Hours: Monday - Friday 10 a.m. - 4 p.m., Thursday-Friday 5:30 p.m. - 8 p.m. for Night Eyes; Saturday & Sunday 1 p.m. - 8 p.m. for Night Eyes Admission: $11 Adults, $6 Child; Night Eyes Admission is $6 or $5/members
Temperate North America
Ponds, streams and temporary pools
Diet in the Wild:
Live earthworms and other invertebrates
Diet at the Zoo:
Crickets and earthworms
Between 12 and 15 years
Tiger salamanders measure between 7 and 8 ¼ inches. The background color is dull yellow, and dark markings are large but usually take up less area than the background color. These irregular markings often form a network-like pattern. They have a long tail and webbed feet that aid in swimming. Their mouth is generally a large opening, and they have no teeth.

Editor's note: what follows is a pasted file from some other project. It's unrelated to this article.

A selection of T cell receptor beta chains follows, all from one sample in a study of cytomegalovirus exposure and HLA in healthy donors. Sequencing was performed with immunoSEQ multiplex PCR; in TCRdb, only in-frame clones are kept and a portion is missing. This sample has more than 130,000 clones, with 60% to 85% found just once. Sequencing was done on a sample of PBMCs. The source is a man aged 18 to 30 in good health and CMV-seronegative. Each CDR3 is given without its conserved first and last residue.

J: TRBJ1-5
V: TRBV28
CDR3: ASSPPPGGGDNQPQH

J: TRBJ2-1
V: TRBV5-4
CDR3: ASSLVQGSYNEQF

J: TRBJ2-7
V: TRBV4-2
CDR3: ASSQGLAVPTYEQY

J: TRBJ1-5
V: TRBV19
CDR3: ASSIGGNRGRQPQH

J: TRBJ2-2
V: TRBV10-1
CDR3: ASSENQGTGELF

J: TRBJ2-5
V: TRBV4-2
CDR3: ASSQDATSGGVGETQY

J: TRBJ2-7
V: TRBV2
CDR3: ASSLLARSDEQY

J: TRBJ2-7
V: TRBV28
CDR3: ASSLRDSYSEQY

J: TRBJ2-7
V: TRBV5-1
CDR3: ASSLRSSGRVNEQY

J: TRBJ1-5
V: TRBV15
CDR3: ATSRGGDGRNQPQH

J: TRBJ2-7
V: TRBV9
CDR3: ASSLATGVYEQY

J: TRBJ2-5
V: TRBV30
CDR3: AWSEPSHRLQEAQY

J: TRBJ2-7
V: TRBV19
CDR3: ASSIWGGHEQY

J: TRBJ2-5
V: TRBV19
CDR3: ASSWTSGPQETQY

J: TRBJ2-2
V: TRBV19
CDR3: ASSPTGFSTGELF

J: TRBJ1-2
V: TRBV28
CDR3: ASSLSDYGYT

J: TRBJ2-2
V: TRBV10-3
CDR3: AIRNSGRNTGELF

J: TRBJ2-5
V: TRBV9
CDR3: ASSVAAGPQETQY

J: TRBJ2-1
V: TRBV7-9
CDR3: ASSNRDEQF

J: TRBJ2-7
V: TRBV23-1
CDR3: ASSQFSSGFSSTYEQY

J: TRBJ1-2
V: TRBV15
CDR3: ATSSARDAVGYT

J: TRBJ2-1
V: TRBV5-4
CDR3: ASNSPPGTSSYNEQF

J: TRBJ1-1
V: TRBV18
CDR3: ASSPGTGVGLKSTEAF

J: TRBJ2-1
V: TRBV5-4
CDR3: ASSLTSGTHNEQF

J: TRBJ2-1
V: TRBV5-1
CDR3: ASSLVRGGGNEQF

Tiger salamanders are secretive animals and spend most of their lives underground. They gather in large numbers in the spring for courtship and egg laying. They use their long tails to swim. This amphibian must have its skin moist at all times.
They are early spring breeders are often congregate in deeper water. Eggs are laid in clusters, either floating on the surface, or submerged and attached to sticks. Eggs are a clear “bubble,” and are incubated by the heat from the sun. Tiger salamander tadpoles have external gills as opposed to frog tadpoles that have internal gills. It takes 4 to 5 years for salamanders to reach sexual maturity.
Tiger salamanders are at a lower risk. However, water pollution poses as a threat to these amphibians.